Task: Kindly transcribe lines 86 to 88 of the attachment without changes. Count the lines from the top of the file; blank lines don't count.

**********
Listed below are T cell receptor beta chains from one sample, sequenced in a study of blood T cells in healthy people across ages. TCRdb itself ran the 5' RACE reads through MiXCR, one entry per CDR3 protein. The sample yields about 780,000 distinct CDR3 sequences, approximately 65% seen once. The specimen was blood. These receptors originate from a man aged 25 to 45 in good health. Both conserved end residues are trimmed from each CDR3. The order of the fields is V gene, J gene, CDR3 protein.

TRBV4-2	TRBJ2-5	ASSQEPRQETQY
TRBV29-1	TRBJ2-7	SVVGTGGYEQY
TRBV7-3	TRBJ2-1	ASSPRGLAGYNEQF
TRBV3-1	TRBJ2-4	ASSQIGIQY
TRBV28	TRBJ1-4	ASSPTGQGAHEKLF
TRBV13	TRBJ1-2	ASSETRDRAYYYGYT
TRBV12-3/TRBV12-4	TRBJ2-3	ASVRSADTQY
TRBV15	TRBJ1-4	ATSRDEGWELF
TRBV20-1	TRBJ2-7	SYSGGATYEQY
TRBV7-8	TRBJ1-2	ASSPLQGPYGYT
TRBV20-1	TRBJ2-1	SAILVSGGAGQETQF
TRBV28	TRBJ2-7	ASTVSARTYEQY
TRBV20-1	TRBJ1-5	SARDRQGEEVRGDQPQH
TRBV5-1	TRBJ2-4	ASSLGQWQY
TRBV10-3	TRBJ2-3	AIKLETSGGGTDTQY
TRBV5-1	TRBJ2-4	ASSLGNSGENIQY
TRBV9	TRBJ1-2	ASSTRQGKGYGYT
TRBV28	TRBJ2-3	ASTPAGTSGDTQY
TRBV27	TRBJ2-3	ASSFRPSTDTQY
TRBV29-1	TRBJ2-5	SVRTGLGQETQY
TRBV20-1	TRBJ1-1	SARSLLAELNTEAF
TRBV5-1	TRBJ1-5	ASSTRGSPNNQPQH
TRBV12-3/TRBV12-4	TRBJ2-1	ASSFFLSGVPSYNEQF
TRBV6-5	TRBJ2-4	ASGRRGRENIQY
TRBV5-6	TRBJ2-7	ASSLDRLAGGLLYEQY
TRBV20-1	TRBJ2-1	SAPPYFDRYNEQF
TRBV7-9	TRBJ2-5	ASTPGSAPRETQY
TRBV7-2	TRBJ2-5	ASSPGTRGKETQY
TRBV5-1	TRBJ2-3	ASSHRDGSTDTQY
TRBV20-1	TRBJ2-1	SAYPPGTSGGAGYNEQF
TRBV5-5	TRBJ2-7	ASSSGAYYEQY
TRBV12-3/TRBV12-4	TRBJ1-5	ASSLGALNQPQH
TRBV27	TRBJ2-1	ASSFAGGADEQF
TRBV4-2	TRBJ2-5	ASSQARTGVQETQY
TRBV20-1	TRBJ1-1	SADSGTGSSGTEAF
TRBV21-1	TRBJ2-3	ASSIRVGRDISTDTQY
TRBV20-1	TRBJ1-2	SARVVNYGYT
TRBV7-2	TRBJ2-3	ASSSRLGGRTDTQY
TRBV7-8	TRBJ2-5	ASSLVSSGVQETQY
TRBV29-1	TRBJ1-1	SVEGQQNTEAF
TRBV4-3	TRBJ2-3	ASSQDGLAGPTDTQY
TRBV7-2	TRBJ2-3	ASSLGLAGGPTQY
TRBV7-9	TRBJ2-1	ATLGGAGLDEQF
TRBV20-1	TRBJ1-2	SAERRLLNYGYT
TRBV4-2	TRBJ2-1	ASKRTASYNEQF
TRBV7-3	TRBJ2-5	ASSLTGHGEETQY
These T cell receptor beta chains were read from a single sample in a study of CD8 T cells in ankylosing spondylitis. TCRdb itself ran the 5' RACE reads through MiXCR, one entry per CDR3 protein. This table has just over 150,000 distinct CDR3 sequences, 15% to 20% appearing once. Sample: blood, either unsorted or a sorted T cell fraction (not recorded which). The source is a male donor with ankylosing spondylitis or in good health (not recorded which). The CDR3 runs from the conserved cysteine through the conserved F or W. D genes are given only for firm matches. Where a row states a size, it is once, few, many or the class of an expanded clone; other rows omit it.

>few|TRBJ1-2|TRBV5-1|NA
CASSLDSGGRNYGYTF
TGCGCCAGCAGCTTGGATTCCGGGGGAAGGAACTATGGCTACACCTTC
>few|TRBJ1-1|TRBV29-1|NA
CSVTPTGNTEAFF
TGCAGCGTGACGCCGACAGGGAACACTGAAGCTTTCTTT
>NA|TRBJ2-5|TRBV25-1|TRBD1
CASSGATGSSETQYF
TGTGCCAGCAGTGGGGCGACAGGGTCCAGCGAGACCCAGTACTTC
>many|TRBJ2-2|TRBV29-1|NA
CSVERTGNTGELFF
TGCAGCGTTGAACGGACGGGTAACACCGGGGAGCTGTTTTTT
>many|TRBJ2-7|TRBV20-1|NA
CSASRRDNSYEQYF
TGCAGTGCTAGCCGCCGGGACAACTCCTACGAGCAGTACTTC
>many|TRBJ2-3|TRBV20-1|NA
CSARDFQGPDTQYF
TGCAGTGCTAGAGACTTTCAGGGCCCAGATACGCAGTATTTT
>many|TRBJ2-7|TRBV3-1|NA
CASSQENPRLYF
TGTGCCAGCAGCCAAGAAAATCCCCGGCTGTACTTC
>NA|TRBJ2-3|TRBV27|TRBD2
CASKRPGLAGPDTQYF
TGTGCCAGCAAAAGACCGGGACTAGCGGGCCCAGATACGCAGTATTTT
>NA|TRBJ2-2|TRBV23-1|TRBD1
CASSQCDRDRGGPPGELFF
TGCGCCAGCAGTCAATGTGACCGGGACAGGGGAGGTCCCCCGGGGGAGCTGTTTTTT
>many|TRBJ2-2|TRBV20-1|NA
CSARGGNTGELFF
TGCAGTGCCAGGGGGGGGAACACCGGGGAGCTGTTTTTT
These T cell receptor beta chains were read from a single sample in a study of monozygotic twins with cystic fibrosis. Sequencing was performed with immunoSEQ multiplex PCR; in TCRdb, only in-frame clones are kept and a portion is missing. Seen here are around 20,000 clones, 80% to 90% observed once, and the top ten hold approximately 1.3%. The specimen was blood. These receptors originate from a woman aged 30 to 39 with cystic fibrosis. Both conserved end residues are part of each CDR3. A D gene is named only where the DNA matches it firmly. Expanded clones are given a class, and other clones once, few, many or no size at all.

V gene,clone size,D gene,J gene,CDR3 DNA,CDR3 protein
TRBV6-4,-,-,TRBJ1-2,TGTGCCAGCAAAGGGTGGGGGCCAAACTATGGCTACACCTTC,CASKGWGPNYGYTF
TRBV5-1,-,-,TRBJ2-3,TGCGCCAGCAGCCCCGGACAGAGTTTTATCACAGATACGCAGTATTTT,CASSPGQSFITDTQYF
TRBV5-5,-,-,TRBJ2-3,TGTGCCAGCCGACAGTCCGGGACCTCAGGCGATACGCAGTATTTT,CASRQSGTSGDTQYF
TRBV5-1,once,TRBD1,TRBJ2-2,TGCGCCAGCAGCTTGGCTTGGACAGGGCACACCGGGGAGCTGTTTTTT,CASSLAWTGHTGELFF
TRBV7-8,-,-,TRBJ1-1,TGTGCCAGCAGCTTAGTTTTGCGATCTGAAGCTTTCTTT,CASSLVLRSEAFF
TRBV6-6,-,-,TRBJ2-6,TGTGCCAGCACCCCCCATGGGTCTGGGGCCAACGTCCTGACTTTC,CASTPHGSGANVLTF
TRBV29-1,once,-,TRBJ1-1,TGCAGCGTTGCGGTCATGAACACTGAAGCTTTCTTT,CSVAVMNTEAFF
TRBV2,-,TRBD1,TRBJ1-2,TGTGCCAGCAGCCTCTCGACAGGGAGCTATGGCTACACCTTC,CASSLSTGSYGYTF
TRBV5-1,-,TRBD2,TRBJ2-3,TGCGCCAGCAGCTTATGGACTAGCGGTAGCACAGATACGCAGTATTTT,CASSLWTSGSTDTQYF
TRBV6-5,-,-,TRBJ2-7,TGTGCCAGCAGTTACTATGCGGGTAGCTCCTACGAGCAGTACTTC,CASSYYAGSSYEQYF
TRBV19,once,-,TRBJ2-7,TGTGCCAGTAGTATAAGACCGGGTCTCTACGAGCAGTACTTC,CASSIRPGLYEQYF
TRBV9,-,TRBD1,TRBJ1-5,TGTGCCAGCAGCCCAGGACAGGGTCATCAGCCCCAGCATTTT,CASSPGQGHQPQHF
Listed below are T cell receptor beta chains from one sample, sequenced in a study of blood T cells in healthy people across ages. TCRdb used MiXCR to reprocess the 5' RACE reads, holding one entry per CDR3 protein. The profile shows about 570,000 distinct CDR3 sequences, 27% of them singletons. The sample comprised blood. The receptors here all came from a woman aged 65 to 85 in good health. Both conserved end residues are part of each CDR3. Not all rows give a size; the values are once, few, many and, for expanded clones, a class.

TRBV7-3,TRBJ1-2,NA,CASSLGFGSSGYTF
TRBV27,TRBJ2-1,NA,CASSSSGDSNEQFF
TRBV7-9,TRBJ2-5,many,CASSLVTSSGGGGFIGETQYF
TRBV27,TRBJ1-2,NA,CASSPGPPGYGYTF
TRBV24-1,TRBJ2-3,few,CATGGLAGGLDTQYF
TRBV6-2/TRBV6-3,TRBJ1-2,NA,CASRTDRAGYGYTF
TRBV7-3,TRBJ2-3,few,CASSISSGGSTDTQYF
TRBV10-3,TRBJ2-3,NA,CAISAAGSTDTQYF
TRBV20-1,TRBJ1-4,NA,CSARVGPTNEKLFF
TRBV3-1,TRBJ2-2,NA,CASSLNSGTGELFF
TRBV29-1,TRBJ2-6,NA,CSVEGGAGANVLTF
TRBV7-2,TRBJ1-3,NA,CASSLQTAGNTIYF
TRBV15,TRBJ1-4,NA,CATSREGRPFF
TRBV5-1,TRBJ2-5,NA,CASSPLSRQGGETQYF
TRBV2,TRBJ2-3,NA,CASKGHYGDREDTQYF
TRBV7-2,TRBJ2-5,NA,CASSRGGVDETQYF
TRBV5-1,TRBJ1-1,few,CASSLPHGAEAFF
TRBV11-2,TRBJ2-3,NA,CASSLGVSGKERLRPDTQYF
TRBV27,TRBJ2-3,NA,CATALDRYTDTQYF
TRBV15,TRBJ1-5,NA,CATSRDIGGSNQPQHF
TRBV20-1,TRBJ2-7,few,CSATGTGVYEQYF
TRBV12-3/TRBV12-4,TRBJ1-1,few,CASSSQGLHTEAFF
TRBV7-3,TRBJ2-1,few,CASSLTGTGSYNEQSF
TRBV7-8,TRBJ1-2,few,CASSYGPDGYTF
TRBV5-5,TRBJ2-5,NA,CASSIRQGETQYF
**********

TRBV6-6,-,-,TRBJ2-6,TGTGCCAGCACCCCCCATGGGTCTGGGGCCAACGTCCTGACTTTC,CASTPHGSGANVLTF
TRBV29-1,once,-,TRBJ1-1,TGCAGCGTTGCGGTCATGAACACTGAAGCTTTCTTT,CSVAVMNTEAFF
TRBV2,-,TRBD1,TRBJ1-2,TGTGCCAGCAGCCTCTCGACAGGGAGCTATGGCTACACCTTC,CASSLSTGSYGYTF